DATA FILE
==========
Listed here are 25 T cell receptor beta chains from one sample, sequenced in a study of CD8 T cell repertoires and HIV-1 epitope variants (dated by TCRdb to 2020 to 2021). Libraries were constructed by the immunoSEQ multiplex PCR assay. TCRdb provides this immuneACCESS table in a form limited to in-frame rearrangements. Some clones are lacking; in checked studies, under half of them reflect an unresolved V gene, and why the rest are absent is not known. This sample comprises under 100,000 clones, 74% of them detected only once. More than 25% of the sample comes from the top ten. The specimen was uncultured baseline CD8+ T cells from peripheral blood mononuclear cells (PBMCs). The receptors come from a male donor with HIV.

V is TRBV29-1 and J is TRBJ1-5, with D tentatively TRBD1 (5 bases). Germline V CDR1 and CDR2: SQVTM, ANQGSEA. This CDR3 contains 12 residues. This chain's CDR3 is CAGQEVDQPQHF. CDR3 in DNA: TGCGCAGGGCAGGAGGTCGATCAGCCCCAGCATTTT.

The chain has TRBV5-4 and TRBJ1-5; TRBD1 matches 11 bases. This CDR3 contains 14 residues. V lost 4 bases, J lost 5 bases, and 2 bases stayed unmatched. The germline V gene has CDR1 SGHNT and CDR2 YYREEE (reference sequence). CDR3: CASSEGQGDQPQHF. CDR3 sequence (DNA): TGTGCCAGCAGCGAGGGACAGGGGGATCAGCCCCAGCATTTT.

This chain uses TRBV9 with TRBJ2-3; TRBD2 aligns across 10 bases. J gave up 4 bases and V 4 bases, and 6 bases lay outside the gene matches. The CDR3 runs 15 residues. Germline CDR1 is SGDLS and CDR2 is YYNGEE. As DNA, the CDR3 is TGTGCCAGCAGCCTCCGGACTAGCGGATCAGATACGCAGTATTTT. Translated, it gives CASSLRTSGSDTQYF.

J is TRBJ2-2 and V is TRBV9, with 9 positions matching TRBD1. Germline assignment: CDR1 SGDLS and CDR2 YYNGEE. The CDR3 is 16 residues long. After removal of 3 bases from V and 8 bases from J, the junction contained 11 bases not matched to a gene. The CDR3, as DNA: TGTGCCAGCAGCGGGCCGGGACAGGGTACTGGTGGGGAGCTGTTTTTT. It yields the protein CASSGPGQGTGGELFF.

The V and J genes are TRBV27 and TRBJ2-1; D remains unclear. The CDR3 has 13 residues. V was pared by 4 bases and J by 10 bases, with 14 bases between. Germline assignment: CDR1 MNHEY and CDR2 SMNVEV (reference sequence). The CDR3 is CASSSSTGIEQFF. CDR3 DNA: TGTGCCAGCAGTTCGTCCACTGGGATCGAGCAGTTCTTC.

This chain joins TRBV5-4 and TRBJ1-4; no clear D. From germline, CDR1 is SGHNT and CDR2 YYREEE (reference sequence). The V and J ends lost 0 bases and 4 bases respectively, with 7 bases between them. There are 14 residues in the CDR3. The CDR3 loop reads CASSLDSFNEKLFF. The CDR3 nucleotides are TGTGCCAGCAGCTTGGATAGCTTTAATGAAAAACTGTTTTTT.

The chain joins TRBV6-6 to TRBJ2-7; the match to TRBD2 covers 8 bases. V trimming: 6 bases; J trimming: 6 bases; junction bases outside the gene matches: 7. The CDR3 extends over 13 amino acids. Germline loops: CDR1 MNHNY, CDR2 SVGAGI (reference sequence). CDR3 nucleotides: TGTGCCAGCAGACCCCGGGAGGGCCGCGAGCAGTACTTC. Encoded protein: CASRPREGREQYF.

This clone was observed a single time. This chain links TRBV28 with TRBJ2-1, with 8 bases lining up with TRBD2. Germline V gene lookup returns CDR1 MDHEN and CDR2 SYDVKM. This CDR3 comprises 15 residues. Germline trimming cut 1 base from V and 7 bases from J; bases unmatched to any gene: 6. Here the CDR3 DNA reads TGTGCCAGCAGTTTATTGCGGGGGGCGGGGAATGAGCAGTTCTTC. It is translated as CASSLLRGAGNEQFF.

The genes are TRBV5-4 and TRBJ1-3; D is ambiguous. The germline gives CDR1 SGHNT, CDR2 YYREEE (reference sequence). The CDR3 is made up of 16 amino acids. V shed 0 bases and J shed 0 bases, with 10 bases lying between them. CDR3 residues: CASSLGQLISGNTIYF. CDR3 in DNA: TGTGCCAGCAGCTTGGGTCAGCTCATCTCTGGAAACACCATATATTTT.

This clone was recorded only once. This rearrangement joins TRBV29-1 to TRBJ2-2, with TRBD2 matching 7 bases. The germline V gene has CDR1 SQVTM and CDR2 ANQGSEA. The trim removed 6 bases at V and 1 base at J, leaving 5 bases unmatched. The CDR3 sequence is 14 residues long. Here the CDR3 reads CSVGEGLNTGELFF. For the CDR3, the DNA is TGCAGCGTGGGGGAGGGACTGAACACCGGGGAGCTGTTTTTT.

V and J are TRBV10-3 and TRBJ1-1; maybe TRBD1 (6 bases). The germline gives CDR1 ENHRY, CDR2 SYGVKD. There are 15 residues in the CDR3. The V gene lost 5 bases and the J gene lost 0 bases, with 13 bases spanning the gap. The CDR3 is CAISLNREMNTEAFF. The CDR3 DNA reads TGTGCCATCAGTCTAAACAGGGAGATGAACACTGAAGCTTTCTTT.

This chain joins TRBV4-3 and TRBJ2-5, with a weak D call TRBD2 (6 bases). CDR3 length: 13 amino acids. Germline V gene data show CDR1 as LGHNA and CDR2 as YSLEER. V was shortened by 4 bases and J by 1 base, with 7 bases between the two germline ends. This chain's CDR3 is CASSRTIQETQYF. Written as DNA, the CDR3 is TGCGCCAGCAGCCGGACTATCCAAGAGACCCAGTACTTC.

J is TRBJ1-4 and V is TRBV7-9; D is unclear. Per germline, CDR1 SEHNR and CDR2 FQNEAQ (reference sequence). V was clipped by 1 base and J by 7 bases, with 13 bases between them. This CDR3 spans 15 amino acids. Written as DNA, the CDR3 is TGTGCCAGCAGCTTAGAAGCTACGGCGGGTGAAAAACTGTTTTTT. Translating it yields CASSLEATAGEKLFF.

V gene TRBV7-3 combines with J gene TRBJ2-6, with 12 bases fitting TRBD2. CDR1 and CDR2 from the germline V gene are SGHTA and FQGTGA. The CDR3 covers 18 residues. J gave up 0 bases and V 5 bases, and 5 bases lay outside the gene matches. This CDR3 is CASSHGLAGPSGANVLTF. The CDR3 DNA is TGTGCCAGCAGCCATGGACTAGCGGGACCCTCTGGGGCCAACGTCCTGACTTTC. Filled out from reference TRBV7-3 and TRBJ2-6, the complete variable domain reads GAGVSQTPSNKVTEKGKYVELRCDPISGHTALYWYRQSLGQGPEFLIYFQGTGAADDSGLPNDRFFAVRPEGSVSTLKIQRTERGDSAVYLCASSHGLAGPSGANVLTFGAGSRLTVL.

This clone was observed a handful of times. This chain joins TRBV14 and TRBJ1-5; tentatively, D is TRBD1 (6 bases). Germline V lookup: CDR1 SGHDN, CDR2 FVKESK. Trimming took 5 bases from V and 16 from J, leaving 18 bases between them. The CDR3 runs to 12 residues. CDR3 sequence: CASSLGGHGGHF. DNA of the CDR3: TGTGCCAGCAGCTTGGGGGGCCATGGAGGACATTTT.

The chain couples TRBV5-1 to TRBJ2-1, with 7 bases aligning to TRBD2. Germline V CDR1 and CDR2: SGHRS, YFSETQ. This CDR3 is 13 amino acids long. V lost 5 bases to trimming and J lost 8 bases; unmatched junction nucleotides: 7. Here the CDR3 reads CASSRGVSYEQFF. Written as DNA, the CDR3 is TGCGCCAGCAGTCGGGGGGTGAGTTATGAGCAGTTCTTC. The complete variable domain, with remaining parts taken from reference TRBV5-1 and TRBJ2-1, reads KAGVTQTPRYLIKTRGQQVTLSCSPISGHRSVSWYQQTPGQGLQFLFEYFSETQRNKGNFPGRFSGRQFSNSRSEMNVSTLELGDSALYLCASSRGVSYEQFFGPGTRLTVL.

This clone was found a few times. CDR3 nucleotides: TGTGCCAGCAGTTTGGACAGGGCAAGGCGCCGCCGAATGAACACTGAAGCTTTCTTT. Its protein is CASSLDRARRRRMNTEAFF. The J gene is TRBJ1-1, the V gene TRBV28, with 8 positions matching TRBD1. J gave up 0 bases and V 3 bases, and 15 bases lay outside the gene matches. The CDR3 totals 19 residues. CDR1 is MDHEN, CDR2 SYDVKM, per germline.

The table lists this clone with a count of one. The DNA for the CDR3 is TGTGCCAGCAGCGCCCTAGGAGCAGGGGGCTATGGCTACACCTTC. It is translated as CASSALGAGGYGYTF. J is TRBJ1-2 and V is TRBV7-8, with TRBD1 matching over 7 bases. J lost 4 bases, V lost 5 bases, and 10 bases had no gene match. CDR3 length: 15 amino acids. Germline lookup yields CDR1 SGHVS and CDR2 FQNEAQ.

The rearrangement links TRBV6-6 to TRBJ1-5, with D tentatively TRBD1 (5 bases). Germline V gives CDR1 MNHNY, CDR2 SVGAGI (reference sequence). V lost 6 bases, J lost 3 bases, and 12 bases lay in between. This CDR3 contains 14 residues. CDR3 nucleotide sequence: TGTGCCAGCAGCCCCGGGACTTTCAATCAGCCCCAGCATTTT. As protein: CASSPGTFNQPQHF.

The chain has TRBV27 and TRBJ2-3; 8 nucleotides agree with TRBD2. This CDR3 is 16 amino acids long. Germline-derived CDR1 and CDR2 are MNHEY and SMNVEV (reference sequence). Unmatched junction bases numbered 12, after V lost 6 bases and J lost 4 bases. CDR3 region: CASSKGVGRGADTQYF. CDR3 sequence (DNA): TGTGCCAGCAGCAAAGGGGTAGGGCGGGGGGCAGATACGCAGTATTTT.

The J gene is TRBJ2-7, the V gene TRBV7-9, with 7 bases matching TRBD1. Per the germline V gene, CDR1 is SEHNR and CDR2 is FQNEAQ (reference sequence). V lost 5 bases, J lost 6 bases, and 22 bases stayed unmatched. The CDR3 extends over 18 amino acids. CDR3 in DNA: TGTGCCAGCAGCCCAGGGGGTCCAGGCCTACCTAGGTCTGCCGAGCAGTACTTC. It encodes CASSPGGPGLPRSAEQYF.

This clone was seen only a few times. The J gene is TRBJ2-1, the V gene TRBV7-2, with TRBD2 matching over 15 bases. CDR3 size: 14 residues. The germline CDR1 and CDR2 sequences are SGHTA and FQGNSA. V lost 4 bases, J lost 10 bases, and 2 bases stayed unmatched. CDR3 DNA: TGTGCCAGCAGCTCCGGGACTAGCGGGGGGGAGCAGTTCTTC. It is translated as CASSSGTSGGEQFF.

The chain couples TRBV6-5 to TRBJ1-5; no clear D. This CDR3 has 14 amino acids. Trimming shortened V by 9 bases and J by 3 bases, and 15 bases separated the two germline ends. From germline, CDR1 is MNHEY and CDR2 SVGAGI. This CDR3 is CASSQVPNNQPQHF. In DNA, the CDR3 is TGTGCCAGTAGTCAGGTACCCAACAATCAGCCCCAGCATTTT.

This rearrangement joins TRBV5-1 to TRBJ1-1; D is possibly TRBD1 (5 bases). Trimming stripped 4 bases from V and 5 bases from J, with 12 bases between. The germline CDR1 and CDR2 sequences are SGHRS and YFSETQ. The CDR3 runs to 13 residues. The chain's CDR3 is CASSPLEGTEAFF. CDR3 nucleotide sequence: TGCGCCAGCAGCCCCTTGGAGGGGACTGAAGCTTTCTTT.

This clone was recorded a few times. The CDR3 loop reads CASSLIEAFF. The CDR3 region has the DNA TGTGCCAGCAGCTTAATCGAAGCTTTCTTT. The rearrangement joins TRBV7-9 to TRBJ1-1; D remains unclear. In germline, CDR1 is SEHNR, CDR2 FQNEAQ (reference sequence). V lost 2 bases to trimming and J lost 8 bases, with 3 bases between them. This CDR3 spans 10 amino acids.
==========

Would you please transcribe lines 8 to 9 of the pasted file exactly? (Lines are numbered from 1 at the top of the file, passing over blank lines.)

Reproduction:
The chain joins TRBV6-6 to TRBJ2-7; the match to TRBD2 covers 8 bases. V trimming: 6 bases; J trimming: 6 bases; junction bases outside the gene matches: 7. The CDR3 extends over 13 amino acids. Germline loops: CDR1 MNHNY, CDR2 SVGAGI (reference sequence). CDR3 nucleotides: TGTGCCAGCAGACCCCGGGAGGGCCGCGAGCAGTACTTC. Encoded protein: CASRPREGREQYF.

This clone was observed a single time. This chain links TRBV28 with TRBJ2-1, with 8 bases lining up with TRBD2. Germline V gene lookup returns CDR1 MDHEN and CDR2 SYDVKM. This CDR3 comprises 15 residues. Germline trimming cut 1 base from V and 7 bases from J; bases unmatched to any gene: 6. Here the CDR3 DNA reads TGTGCCAGCAGTTTATTGCGGGGGGCGGGGAATGAGCAGTTCTTC. It is translated as CASSLLRGAGNEQFF.